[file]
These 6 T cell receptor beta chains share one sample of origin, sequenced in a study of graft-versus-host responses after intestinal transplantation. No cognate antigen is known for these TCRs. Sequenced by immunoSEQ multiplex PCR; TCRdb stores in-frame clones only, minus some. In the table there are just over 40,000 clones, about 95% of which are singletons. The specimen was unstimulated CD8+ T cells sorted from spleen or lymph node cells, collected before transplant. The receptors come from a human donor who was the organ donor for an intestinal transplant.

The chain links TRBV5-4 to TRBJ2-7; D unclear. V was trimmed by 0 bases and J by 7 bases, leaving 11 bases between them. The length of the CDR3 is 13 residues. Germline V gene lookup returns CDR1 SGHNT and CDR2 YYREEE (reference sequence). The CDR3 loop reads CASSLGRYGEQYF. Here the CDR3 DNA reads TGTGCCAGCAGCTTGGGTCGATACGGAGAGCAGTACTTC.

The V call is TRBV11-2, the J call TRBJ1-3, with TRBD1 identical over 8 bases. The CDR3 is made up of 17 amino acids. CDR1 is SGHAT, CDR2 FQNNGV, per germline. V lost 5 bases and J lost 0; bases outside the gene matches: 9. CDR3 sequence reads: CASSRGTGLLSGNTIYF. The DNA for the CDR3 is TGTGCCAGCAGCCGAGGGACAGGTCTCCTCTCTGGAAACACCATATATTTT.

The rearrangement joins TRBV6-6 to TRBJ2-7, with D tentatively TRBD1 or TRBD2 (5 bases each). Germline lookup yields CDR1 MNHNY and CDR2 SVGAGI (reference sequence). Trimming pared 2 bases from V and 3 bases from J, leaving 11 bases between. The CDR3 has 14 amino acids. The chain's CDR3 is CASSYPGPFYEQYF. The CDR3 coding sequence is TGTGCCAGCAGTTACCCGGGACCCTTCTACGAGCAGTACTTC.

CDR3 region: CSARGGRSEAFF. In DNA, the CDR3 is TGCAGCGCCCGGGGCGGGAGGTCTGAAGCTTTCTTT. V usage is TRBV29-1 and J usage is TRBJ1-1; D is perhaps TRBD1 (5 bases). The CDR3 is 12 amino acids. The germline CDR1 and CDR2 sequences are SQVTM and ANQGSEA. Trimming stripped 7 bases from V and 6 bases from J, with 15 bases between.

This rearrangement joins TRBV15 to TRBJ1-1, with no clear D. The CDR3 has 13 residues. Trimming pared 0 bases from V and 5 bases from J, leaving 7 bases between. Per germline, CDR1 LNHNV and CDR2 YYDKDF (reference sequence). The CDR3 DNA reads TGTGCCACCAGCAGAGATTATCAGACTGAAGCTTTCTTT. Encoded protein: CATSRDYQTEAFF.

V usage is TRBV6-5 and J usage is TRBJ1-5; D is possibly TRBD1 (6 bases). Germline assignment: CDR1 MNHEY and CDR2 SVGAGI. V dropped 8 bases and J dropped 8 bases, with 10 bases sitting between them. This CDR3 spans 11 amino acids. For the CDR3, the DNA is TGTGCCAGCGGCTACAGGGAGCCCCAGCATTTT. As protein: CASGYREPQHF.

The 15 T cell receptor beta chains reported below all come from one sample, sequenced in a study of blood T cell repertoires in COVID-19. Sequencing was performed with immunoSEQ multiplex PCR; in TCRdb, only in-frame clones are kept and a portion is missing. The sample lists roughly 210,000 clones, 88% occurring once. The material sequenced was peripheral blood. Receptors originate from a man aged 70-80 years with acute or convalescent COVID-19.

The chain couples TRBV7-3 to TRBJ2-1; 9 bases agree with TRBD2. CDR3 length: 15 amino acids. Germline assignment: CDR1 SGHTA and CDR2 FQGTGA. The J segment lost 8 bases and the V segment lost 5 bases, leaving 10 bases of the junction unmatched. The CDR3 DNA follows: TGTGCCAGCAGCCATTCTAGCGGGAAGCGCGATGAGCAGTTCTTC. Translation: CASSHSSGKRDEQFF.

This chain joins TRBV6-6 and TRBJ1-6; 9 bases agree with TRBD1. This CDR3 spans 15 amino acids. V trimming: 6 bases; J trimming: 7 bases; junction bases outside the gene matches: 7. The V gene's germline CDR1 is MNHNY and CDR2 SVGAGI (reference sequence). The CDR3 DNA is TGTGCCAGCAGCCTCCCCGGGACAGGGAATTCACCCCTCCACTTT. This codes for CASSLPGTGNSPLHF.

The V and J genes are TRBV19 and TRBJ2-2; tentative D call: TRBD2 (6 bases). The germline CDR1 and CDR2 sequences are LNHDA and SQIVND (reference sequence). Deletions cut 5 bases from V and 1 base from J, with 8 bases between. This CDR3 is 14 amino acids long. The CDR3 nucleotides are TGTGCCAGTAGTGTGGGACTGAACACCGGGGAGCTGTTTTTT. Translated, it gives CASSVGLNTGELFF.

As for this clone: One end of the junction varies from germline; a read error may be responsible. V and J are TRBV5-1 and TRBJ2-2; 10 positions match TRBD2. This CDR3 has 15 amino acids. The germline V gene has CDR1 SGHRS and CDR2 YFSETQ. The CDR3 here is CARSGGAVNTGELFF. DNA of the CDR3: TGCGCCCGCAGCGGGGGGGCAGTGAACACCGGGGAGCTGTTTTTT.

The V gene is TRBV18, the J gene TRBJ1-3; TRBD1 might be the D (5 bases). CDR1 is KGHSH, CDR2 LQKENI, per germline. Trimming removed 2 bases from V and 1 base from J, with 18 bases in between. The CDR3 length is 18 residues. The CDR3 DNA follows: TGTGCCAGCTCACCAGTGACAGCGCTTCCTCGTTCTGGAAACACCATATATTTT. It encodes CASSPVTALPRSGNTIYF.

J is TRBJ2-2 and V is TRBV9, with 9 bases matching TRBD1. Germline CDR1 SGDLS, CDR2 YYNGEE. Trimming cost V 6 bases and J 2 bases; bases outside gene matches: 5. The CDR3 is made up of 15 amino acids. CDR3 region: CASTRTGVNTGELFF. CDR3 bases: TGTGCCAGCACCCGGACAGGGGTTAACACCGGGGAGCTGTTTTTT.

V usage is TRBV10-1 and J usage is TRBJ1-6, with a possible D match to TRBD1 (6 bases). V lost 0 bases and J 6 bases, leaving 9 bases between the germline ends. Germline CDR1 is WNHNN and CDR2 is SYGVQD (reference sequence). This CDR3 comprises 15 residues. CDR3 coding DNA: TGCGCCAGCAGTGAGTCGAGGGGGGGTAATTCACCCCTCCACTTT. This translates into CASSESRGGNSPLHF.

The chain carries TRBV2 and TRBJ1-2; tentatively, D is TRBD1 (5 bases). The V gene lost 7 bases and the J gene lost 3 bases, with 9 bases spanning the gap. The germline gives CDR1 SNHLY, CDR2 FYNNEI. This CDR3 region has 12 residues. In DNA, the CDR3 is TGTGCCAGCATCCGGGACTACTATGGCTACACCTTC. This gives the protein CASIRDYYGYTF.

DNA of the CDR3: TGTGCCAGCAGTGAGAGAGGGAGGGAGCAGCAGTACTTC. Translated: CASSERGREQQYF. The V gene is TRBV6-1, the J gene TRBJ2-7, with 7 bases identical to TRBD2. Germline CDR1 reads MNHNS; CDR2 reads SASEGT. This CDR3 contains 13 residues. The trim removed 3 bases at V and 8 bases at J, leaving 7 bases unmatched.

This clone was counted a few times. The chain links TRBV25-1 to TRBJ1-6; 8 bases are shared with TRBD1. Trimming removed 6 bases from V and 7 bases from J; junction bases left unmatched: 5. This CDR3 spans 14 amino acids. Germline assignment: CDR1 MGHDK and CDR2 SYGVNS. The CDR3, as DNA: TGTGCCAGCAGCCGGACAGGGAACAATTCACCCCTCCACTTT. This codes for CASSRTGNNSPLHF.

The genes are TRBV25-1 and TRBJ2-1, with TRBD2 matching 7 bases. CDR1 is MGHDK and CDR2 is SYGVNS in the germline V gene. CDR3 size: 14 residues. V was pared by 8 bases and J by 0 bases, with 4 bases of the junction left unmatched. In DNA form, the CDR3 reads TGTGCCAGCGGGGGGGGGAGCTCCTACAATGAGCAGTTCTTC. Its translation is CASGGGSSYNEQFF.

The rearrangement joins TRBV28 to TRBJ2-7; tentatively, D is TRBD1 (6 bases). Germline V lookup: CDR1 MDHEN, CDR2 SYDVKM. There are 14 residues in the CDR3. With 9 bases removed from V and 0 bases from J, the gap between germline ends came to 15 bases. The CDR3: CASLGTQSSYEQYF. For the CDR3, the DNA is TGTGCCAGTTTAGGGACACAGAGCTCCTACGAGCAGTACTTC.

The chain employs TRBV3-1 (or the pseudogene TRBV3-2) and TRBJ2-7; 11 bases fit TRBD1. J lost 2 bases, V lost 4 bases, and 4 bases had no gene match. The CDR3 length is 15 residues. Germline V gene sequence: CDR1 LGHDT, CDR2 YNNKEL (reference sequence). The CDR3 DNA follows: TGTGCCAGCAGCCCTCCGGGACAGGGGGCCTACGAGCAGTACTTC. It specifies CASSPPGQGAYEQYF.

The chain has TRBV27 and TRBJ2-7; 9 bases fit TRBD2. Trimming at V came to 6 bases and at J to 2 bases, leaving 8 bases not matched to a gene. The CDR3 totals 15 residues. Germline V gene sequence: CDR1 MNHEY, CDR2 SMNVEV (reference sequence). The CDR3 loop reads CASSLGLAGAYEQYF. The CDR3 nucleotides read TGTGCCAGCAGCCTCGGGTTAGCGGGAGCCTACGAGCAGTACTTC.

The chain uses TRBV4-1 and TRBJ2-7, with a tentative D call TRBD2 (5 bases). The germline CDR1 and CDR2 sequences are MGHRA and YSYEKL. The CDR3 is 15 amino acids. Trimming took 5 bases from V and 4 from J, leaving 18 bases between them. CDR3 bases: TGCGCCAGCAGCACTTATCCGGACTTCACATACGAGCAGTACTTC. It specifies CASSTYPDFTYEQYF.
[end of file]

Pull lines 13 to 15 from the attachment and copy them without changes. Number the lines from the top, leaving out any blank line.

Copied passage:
The V gene is TRBV18, the J gene TRBJ1-3; TRBD1 might be the D (5 bases). CDR1 is KGHSH, CDR2 LQKENI, per germline. Trimming removed 2 bases from V and 1 base from J, with 18 bases in between. The CDR3 length is 18 residues. The CDR3 DNA follows: TGTGCCAGCTCACCAGTGACAGCGCTTCCTCGTTCTGGAAACACCATATATTTT. It encodes CASSPVTALPRSGNTIYF.

J is TRBJ2-2 and V is TRBV9, with 9 bases matching TRBD1. Germline CDR1 SGDLS, CDR2 YYNGEE. Trimming cost V 6 bases and J 2 bases; bases outside gene matches: 5. The CDR3 is made up of 15 amino acids. CDR3 region: CASTRTGVNTGELFF. CDR3 bases: TGTGCCAGCACCCGGACAGGGGTTAACACCGGGGAGCTGTTTTTT.

V usage is TRBV10-1 and J usage is TRBJ1-6, with a possible D match to TRBD1 (6 bases). V lost 0 bases and J 6 bases, leaving 9 bases between the germline ends. Germline CDR1 is WNHNN and CDR2 is SYGVQD (reference sequence). This CDR3 comprises 15 residues. CDR3 coding DNA: TGCGCCAGCAGTGAGTCGAGGGGGGGTAATTCACCCCTCCACTTT. This translates into CASSESRGGNSPLHF.